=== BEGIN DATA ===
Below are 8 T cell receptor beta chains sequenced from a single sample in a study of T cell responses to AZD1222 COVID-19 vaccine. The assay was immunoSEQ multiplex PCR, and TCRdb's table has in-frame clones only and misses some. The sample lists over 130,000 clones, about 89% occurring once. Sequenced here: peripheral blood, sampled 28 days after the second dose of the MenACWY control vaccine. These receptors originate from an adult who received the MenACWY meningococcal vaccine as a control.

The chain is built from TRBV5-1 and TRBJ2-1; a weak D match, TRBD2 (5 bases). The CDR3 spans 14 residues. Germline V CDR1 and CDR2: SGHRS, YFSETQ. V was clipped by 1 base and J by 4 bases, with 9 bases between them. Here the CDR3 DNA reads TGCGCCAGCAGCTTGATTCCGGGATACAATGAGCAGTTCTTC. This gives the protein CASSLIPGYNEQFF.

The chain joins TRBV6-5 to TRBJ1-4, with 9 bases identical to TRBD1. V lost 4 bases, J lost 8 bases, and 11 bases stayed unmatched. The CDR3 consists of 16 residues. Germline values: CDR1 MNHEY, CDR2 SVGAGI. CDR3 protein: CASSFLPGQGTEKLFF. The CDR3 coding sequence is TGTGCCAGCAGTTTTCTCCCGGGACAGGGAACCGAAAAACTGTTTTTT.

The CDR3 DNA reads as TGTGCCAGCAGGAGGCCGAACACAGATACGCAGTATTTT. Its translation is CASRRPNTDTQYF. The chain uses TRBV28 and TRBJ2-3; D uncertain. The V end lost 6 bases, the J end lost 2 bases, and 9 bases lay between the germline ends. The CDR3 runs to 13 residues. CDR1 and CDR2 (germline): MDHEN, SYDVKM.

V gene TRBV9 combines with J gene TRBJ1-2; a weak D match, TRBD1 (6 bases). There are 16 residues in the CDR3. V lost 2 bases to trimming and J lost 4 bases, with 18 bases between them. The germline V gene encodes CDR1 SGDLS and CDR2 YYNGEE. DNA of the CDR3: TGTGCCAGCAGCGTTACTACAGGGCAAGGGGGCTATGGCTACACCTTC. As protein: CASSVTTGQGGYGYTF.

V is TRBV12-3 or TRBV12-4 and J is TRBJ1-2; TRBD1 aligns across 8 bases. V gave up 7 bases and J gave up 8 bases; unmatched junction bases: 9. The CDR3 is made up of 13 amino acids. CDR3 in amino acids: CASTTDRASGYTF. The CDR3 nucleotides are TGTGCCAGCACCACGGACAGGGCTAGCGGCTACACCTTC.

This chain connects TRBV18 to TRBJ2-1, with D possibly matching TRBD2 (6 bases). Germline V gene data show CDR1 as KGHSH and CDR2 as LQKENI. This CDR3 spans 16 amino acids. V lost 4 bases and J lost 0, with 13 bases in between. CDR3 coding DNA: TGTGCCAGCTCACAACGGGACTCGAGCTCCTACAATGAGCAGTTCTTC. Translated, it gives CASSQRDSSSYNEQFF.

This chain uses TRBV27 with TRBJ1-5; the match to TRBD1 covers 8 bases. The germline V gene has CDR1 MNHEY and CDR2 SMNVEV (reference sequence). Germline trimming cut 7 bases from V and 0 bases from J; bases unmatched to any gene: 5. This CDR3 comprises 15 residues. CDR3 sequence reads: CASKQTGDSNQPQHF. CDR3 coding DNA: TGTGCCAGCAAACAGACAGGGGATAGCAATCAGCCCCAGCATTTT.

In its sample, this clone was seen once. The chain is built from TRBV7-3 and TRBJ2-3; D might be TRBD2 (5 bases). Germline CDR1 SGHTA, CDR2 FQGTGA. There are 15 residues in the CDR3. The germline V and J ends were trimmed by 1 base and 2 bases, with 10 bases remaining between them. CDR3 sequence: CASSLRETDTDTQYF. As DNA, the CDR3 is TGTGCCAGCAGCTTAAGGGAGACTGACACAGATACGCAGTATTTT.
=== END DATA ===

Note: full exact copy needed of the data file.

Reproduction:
Below are 8 T cell receptor beta chains sequenced from a single sample in a study of T cell responses to AZD1222 COVID-19 vaccine. The assay was immunoSEQ multiplex PCR, and TCRdb's table has in-frame clones only and misses some. The sample lists over 130,000 clones, about 89% occurring once. Sequenced here: peripheral blood, sampled 28 days after the second dose of the MenACWY control vaccine. These receptors originate from an adult who received the MenACWY meningococcal vaccine as a control.

The chain is built from TRBV5-1 and TRBJ2-1; a weak D match, TRBD2 (5 bases). The CDR3 spans 14 residues. Germline V CDR1 and CDR2: SGHRS, YFSETQ. V was clipped by 1 base and J by 4 bases, with 9 bases between them. Here the CDR3 DNA reads TGCGCCAGCAGCTTGATTCCGGGATACAATGAGCAGTTCTTC. This gives the protein CASSLIPGYNEQFF.

The chain joins TRBV6-5 to TRBJ1-4, with 9 bases identical to TRBD1. V lost 4 bases, J lost 8 bases, and 11 bases stayed unmatched. The CDR3 consists of 16 residues. Germline values: CDR1 MNHEY, CDR2 SVGAGI. CDR3 protein: CASSFLPGQGTEKLFF. The CDR3 coding sequence is TGTGCCAGCAGTTTTCTCCCGGGACAGGGAACCGAAAAACTGTTTTTT.

The CDR3 DNA reads as TGTGCCAGCAGGAGGCCGAACACAGATACGCAGTATTTT. Its translation is CASRRPNTDTQYF. The chain uses TRBV28 and TRBJ2-3; D uncertain. The V end lost 6 bases, the J end lost 2 bases, and 9 bases lay between the germline ends. The CDR3 runs to 13 residues. CDR1 and CDR2 (germline): MDHEN, SYDVKM.

V gene TRBV9 combines with J gene TRBJ1-2; a weak D match, TRBD1 (6 bases). There are 16 residues in the CDR3. V lost 2 bases to trimming and J lost 4 bases, with 18 bases between them. The germline V gene encodes CDR1 SGDLS and CDR2 YYNGEE. DNA of the CDR3: TGTGCCAGCAGCGTTACTACAGGGCAAGGGGGCTATGGCTACACCTTC. As protein: CASSVTTGQGGYGYTF.

V is TRBV12-3 or TRBV12-4 and J is TRBJ1-2; TRBD1 aligns across 8 bases. V gave up 7 bases and J gave up 8 bases; unmatched junction bases: 9. The CDR3 is made up of 13 amino acids. CDR3 in amino acids: CASTTDRASGYTF. The CDR3 nucleotides are TGTGCCAGCACCACGGACAGGGCTAGCGGCTACACCTTC.

This chain connects TRBV18 to TRBJ2-1, with D possibly matching TRBD2 (6 bases). Germline V gene data show CDR1 as KGHSH and CDR2 as LQKENI. This CDR3 spans 16 amino acids. V lost 4 bases and J lost 0, with 13 bases in between. CDR3 coding DNA: TGTGCCAGCTCACAACGGGACTCGAGCTCCTACAATGAGCAGTTCTTC. Translated, it gives CASSQRDSSSYNEQFF.

This chain uses TRBV27 with TRBJ1-5; the match to TRBD1 covers 8 bases. The germline V gene has CDR1 MNHEY and CDR2 SMNVEV (reference sequence). Germline trimming cut 7 bases from V and 0 bases from J; bases unmatched to any gene: 5. This CDR3 comprises 15 residues. CDR3 sequence reads: CASKQTGDSNQPQHF. CDR3 coding DNA: TGTGCCAGCAAACAGACAGGGGATAGCAATCAGCCCCAGCATTTT.

In its sample, this clone was seen once. The chain is built from TRBV7-3 and TRBJ2-3; D might be TRBD2 (5 bases). Germline CDR1 SGHTA, CDR2 FQGTGA. There are 15 residues in the CDR3. The germline V and J ends were trimmed by 1 base and 2 bases, with 10 bases remaining between them. CDR3 sequence: CASSLRETDTDTQYF. As DNA, the CDR3 is TGTGCCAGCAGCTTAAGGGAGACTGACACAGATACGCAGTATTTT.